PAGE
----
Testosterone really can help reverse the ageing process in men, researchers claim.

It will come as welcome news for pop star Robbie Williams, who recently admitted to injecting himself with the sex hormone twice a week to boost his sex drive and slow the march of time.

Williams, 37, was offered the treatment after doctors told him he had the sex drive of a 100-year-old man.

And it appears the treatment has more benefits than helping in the bedroom department, with the superstar admitting: “It has changed my life. I feel I’m getting a second wind.”

Loss of muscle tissue is a typical symptom of ageing, and is also associated with diseases such as Aids and cancer.

It can be treated using anabolic steroids – but these can have unwanted side-effects, making testosterone replacement a healthy alternative.

The new research, published in BioMed Central’s open access journal Immunity and Ageing, shows that nine proteins in the blood alter with age.

However, the profile of some of these proteins can be reversed by testosterone treatment, and prevent the loss of muscle mass.

Researchers from Boston University School of Medicine and University of Texas Medical Branch in the United States compared protein levels in serum samples from two groups of healthy men.

One group were aged 18 to 35 and the other were older men, aged 60 to 75.

The older men were found to have reduced levels of seven proteins, which were either growth factors, or were involved in immune response and pro-collagen.

In contrast the monokine MIG, also involved in immune activity, was elevated.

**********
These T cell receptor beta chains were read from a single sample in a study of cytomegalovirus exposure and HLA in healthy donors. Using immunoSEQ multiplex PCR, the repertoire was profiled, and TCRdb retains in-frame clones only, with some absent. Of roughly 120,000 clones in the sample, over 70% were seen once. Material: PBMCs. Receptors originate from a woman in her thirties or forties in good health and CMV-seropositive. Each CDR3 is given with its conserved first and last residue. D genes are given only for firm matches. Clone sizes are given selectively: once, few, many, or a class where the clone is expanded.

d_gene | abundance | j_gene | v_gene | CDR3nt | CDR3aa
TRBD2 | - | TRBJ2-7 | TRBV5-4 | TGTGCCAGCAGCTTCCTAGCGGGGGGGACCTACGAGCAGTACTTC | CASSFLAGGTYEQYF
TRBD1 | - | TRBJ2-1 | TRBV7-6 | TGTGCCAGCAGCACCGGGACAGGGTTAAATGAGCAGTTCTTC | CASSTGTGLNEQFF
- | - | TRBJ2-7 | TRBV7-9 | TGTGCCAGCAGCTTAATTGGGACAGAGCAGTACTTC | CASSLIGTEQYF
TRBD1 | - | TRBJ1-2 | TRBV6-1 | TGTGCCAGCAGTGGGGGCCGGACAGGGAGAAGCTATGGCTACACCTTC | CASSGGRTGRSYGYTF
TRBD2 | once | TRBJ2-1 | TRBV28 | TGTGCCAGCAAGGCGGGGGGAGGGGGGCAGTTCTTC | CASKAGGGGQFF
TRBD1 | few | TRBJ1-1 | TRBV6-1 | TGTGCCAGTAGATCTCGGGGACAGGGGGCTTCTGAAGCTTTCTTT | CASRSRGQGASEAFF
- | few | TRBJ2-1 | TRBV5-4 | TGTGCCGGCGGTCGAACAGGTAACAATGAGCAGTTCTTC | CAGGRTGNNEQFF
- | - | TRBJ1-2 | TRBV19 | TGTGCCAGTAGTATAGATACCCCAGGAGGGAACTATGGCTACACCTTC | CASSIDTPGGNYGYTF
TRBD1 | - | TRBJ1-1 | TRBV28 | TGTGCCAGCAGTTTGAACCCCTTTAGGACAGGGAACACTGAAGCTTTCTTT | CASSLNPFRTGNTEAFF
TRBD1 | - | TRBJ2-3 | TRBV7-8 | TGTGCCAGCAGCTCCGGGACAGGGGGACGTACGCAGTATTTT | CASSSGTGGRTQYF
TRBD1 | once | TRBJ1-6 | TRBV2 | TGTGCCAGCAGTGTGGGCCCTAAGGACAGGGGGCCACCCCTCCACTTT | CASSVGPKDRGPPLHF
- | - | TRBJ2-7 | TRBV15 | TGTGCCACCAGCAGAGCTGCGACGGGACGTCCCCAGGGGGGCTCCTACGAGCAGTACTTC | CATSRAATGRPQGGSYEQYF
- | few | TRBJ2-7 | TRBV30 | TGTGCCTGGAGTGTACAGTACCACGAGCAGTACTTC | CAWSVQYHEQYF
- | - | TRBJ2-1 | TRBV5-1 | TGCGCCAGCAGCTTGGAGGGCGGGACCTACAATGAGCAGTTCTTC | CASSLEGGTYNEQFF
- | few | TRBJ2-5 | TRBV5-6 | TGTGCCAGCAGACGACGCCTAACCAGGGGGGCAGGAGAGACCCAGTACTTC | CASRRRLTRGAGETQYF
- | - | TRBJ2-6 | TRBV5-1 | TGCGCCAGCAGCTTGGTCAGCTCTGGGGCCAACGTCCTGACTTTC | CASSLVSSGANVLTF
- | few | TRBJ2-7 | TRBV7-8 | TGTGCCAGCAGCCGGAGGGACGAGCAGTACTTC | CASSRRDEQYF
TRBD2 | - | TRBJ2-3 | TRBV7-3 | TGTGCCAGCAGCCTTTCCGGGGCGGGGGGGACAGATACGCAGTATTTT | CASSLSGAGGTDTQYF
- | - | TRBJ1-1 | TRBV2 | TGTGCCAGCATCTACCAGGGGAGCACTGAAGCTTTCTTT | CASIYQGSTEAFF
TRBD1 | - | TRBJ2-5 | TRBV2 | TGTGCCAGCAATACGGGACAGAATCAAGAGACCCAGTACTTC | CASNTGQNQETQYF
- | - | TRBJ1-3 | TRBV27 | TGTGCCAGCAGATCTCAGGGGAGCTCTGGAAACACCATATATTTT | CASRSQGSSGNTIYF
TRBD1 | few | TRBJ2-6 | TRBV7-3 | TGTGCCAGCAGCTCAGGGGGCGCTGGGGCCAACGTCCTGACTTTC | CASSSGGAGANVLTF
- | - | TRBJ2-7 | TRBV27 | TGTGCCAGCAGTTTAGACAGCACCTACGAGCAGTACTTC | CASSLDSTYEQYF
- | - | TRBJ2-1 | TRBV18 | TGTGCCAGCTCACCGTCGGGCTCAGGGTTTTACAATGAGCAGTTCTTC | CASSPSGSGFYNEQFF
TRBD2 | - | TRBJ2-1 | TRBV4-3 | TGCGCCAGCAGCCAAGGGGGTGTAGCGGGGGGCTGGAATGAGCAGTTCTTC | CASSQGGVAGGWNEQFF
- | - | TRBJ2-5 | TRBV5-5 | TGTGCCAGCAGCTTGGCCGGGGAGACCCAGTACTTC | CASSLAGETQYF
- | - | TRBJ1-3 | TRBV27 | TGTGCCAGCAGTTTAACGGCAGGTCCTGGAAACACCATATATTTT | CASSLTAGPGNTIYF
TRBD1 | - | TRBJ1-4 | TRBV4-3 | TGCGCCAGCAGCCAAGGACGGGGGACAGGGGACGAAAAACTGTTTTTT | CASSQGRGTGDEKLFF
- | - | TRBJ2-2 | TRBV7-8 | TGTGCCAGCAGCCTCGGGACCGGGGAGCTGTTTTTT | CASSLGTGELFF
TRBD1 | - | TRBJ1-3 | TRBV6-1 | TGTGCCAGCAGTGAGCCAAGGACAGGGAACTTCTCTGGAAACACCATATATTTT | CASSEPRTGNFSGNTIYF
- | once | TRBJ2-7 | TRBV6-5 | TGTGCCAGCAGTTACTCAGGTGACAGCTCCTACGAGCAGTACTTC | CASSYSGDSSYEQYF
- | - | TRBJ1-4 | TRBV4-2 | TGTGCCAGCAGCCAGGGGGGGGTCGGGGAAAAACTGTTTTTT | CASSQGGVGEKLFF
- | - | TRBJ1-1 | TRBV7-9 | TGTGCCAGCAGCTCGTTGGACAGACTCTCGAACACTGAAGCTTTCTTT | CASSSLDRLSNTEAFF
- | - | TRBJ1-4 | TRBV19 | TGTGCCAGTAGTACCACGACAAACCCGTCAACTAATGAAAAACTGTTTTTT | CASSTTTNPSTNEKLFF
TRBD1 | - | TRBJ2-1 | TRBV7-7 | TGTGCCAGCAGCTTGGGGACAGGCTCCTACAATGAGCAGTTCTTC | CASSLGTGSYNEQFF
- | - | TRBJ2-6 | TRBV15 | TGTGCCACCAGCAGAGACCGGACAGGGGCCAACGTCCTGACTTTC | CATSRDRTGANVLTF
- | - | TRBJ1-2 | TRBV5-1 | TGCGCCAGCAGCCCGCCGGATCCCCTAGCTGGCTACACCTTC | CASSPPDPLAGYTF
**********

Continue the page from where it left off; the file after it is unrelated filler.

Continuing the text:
Testosterone treatment increased lean muscle mass and levels of the appetite suppressing hormone leptin, for both groups of men.

The hormone also increased levels of pro-collagen and growth protein IGF-1 in young men and the researchers saw a similar increase in a small group of older men.

Dr Monty Montano said: “The blood proteins we found that altered with healthy ageing also have links to maintenance of muscle, such as IGF-1 and pro-collagen, or are involved in regulation of the immune system, possibly reducing T-cell and neutrophil responses with age.

“Additionally all of the proteins we found are involved with the signalling pathways controlled by proteins which are known to be associated with ageing.

“It is no simple matter to find a one size fits all test for ageing. Our results suggest that there is a difference in response to anabolic steroids between young and older men, despite both groups increasing in muscle mass.

“It seems that testosterone replacement does not necessarily mean a restoration of full testosterone functionality for the older man.”